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JPMorgan Chase CEO Jamie Dimon.
Image copyright: Reuters/Benoit Tessier

The banker’s manifesto

Jamie Dimon has a lot to say about how to fix America. In his annual letter to shareholders (pdf), the JPMorgan Chase CEO discussed the economic recovery after Covid-19, his thoughts on leadership and the purpose of companies, and US public policy. The document is 66 pages long—three times longer than last year’s letter—and a full 22 pages are devoted to Dimon’s prescriptions for rebuilding America and addressing what he sees as the world’s biggest problems: climate change, poverty, economic development, and racial inequality. It’s a banker’s manifesto for a more progressive form of capitalism, masquerading as a corporate report.

Dimon’s missive followed a week in which dozens of prominent CEOs spoke out with varying degrees of conviction against a new Georgia law limiting voting access in ways that will disproportionately affect Black Americans. Most of these corporate defenses of democracy were brief, belated (many came after the vote and under activist pressure), and carefully lofty. “The right to vote is the essence of a democratic society, and the voice of every voter should be heard,” wrote the Business Roundtable, representing nearly 200 CEOs. That shouldn’t be a controversial point of view, but in America in 2021, it is.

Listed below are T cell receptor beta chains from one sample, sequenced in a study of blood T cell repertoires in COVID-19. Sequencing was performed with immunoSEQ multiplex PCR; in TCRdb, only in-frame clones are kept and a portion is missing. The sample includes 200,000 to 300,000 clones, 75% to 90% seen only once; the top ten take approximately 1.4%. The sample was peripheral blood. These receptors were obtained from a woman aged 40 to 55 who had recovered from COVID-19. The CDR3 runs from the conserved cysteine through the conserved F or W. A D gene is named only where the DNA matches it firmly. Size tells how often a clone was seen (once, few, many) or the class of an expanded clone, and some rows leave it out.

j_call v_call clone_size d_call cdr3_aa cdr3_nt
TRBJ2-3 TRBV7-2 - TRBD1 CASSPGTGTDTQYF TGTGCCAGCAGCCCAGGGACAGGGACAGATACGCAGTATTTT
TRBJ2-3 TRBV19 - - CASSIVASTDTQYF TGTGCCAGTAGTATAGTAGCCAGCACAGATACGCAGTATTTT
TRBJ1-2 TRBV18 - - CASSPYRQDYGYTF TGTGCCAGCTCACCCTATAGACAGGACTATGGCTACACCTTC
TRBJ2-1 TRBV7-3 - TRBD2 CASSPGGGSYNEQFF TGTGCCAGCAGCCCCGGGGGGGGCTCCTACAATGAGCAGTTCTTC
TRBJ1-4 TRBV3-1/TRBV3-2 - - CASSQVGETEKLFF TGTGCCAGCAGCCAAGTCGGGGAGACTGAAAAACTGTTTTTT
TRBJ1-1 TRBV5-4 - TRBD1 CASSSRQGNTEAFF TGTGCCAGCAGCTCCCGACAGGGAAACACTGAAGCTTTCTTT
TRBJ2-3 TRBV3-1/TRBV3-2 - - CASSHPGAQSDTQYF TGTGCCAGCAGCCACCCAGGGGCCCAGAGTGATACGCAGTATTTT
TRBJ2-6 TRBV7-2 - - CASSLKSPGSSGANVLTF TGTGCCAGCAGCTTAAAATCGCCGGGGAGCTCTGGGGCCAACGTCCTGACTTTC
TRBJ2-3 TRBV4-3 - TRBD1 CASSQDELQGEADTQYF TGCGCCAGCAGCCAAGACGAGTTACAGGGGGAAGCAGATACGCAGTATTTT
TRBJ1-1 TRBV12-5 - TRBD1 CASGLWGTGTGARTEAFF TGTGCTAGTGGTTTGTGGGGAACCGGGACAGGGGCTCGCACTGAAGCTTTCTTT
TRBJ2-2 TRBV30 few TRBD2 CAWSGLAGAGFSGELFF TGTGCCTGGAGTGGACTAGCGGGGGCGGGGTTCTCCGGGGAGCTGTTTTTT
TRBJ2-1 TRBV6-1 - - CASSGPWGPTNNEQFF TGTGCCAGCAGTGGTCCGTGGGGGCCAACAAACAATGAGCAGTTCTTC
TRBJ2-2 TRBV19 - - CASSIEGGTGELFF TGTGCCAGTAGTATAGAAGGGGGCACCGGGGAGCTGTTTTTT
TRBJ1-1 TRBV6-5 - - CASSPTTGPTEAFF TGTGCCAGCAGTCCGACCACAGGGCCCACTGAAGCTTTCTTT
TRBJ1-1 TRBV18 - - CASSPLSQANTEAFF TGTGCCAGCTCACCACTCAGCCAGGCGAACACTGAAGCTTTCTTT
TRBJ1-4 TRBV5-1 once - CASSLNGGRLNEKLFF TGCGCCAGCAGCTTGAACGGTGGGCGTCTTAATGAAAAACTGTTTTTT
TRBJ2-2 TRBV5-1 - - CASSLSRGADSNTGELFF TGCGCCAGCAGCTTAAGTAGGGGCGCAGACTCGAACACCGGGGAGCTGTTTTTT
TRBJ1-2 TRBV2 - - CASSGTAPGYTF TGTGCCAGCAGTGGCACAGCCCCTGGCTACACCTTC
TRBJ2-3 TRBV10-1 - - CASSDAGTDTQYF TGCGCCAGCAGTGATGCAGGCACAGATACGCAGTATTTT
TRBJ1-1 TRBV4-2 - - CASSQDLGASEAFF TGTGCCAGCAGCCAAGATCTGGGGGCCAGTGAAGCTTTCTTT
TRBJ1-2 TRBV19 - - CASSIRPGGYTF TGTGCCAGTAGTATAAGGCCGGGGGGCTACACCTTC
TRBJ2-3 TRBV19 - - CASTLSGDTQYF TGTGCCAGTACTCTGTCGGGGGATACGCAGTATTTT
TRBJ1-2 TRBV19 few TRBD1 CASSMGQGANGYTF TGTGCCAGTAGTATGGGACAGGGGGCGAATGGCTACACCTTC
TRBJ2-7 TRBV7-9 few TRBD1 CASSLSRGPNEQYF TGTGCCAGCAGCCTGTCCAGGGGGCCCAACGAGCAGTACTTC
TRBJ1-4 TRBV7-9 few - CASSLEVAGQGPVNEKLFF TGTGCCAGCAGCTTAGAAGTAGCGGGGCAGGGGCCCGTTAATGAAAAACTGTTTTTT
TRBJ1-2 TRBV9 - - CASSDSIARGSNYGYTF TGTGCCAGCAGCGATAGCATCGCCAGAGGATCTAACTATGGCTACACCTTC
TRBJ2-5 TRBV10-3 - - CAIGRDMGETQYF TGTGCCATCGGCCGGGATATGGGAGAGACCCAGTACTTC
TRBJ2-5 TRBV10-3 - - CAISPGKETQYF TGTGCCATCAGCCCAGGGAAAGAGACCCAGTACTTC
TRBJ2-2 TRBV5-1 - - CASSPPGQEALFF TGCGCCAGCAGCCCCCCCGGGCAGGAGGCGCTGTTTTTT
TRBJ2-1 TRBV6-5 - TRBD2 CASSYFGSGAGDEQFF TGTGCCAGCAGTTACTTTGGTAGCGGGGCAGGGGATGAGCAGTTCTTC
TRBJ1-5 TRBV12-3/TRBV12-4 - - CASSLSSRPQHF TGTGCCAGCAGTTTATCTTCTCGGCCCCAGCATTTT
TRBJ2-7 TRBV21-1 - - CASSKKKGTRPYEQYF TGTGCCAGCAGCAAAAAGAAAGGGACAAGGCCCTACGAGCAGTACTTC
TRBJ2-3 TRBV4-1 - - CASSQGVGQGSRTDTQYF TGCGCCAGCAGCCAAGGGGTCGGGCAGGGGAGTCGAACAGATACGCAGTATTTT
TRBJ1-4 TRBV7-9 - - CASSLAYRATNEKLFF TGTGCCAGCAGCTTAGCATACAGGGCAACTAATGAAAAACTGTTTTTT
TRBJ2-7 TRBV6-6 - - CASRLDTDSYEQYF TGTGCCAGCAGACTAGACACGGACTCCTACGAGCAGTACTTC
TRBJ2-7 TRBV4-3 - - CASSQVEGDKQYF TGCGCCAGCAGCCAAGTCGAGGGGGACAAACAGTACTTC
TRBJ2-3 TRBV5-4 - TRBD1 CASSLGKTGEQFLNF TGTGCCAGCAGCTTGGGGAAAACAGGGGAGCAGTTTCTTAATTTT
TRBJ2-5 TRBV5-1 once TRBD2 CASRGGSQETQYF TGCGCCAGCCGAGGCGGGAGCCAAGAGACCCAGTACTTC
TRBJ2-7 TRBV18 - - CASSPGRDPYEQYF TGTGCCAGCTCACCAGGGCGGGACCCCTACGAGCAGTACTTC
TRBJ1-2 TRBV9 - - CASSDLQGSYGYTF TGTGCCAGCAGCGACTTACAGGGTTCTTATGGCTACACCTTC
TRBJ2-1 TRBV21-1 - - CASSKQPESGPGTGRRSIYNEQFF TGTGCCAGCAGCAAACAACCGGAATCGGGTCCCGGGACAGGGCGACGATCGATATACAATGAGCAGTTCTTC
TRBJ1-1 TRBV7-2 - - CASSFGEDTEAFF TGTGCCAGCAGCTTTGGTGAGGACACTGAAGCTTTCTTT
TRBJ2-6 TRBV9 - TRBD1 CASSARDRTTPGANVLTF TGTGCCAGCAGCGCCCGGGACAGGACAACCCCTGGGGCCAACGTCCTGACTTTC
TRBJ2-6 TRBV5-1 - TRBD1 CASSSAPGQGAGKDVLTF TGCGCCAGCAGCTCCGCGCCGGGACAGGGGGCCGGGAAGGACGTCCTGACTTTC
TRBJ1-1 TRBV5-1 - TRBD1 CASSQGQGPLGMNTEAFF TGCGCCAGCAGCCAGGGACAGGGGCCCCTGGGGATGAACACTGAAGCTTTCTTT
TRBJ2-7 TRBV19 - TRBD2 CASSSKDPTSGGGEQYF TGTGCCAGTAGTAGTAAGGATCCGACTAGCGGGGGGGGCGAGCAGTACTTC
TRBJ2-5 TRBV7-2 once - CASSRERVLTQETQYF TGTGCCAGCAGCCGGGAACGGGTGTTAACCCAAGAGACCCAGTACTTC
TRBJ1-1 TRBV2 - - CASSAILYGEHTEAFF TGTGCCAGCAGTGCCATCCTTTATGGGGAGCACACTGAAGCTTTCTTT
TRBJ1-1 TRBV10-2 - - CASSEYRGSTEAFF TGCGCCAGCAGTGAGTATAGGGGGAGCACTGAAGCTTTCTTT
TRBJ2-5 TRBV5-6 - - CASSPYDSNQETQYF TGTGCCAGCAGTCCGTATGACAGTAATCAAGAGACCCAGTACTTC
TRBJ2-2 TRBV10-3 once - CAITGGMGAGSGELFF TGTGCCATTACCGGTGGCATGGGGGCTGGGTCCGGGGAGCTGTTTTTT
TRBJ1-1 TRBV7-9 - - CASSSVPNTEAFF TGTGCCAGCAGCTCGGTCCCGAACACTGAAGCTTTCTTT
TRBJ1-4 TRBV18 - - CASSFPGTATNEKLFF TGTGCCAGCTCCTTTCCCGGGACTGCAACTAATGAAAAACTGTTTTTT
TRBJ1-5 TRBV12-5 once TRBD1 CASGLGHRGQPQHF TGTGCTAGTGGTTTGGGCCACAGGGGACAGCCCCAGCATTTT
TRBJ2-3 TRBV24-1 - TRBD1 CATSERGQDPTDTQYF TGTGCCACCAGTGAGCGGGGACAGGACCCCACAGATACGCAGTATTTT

Microsoft president Brad Smith’s approach was more in the Jamie Dimon mould. In a blog post, Smith took on each of the law’s major provisions and urged “the business community to be principled, substantive, and concrete in explaining its concerns.”

When enough corporate leaders band together to oppose legislation, politicians listen. Even the most anodyne statements can have an effect. But CEOs serious about corporate responsibility will have to grapple with the issues in a lot more detail. They’ll need to explain how social and political questions are connected to economic and corporate ones, be clear about their companies’ responsibilities and interests, admit their own complicity, and define the society they want to help build. For that, even 66 pages won’t be enough. —Katherine Bell, editor in chief 

Five things from Quartz we especially liked

A virtual tour of Covid-19’s impact. In this animation tour de force, Amanda Shendruk takes readers on a visual journey through three of the world’s most iconic shopping streets—London’s Oxford Street, LA’s Rodeo Drive, and Hong Kong’s Russell Street—to illustrate the devastating effect the pandemic has had on brick-and-mortar retail. For anyone who still enjoys the odd window-shopping session, this piece could serve as a call to action. —Annabelle Timsit, geopolitics reporter

Shots aren’t the only way to deliver vaccines. Needles spook patients, create health risks for doctors and nurses, and are now in short supply. Katherine Foley dives into scientists’ century-long quest to find alternatives, ranging from inhaled innoculations to blasting puffs of vaccine vapor straight into the skin. —Nicolás Rivero, tech reporter